Updated with report on analyst downgrade.
NEW YORK (TheStreet) — Shares of JPMorgan Chase(JPM) were down more than 2% Monday afternoon after CEO Jamie Dimon said the bank will suspend its share repurchase program at an investor conference.
The announcement prompted a downgrade from Evercore Partners analyst Andrew Marquardt from overweight rating to equal weight.
JPMorgan shares are likely to be in he “penalty box for longer than originally expected,” the analyst wrote in a note following the conference, with buybacks off the table and the likelihood that the recently disclosed losses from the bank’s chief investment office might be larger than originally estimated.
JPMorgan had approval from the Federal Reserve to purchase up to $15 billion in stock- $12 billion in 2012- after it passed the regulator’s annual stress test with flying colors.
It also received approval to raise its quarterly dividend by 5 cents to 30 cents per share.
Dimon said at the annual meeting the bank “hopes” to maintain its dividend, but clarified Monday that the bank fully intends to maintain its dividend. He added that the decision to halt buybacks should not be used to make interpretations of the likely size of the bank’s recent trading loss and that JPMorgan simply wanted to remain on a “glide path” to attaining the regulatory capital targets under Basel 3.
The bank will likely restart the buyback program but won’t say when. Dimon said the bank wanted to “box this thing” first.
Marquardt believes regulators might have played a part in the bank’s decision to halt buybacks.
JPMorgan jolted investors recently when it said its chief investment office had lost $2 billion in the first six weeks of the second quarter on account of a botched attempt to hedge against credit risk. The bank also said losses could climb as it tried to unwind its large trading bets.
Some analysts have maintained their buy recommendations on the stock on the hopes that the bank’s buyback program will offer some support to the share price.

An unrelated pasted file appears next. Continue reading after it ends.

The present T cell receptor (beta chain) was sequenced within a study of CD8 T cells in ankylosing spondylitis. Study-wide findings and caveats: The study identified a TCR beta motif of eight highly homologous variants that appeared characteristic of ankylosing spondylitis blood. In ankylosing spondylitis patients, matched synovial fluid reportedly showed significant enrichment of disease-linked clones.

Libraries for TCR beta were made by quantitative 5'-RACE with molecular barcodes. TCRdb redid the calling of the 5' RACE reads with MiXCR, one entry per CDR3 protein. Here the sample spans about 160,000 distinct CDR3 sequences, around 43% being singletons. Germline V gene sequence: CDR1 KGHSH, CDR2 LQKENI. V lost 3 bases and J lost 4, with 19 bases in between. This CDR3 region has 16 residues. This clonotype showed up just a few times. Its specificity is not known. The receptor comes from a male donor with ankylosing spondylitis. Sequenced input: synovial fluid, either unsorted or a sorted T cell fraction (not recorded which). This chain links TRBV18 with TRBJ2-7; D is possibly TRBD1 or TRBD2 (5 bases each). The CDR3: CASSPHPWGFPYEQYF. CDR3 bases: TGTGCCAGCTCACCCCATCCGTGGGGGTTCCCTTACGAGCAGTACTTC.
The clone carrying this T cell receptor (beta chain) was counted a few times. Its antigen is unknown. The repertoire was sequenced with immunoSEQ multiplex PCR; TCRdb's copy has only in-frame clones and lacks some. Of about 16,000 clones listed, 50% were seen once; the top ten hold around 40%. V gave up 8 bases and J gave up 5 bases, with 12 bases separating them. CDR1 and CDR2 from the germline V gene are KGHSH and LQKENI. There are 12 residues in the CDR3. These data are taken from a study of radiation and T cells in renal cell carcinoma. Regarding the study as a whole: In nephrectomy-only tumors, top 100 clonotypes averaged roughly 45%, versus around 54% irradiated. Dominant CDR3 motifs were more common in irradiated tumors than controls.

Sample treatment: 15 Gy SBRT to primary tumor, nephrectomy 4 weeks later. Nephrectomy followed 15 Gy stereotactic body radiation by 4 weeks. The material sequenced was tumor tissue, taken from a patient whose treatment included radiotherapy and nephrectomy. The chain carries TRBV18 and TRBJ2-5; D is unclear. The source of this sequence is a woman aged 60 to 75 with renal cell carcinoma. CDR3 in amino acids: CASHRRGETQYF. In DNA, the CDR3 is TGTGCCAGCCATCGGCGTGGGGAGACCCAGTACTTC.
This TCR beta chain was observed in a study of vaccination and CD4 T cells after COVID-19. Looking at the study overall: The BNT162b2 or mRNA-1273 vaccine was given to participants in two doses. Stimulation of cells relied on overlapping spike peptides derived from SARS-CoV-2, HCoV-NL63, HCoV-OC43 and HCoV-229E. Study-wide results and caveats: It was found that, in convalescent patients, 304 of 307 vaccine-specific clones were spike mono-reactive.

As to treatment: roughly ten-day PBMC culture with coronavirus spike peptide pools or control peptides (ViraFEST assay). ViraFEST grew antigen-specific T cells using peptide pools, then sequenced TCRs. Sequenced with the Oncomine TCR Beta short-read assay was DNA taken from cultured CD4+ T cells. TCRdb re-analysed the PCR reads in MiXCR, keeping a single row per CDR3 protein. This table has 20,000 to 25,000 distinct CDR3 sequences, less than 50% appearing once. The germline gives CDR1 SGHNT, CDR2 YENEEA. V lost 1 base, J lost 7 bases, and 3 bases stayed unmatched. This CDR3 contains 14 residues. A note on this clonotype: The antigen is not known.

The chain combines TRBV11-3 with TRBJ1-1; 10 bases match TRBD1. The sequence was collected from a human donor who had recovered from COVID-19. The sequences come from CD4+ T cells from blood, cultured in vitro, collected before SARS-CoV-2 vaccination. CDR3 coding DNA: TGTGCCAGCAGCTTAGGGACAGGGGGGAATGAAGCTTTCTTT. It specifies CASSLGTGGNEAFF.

Citigroup analyst Keith Horowitz earlier on Monday issued a buy rating on the stock ahead of the conference. “We would hope [for] a very clear statement that [the] dividend is not at risk and that buybacks are still expected in 2012.”
Horowitz wrote that the size of JPMorgan’s trading loss “relative to the earnings power is manageable, which is why we would not expect the dividend to be cut and why we still see buybacks in 2012,” and that the “bigger question is how aggressive they will be in their buybacks. While we do not have large buyback assumptions in 2Q, we still see $4 billion of buybacks in 2012.”
But with the announcement that it will suspend buybacks, Evercore’s Marquardt believes the thesis for an overweight rating on JPMorgan has been challenged.
The analyst sees lower contribution to profits from the CIO unit going forward, with higher expenses due to regulatory inquiry and overall higher scrutiny adding pressure to the bottomline.
The year-end 2012 earnings estimate dropped to $4.24 from $5.11 wile 2013 estimate was lowered to $5.21 from $5.62. The analyst also dropped the 12-month price target to $37.
In a question and answer session with analysts Monday, Dimon acknowledged that the recent losses were an “embarrassment”. He also admitted that the CIO unit did not get as much attention as it should have, which was “a risk 101″ mistake.
He backed away from putting a number on the size of the potential losses.
Still, the CEO continued to tout the bank’s fortress balance sheet, which he said was “barely nicked” by the recent losses. He also said the bank continued to be rigorous in its risk management practices.
“We are risk averse, this is an isolated event,” said Dimon. He said the bank was making progress in risk reduction under the leadership of Matt Zames. “Hopefully, by the end of this year, we don’t talk about this anymore.”
Dimon also stuck to many of his views on the Volcker rule, emphasizing that market making is critical and that regulators need to “do it right” and not “throw out the baby with the bath water.”
On a broader note, Dimon acknowledged the deeper worries in Europe, adding that the prospect of Greece’s exit from the Euro zone was a key risk. But the bank remained committed to the region.
– Written by Shanthi Bharatwaj in New York
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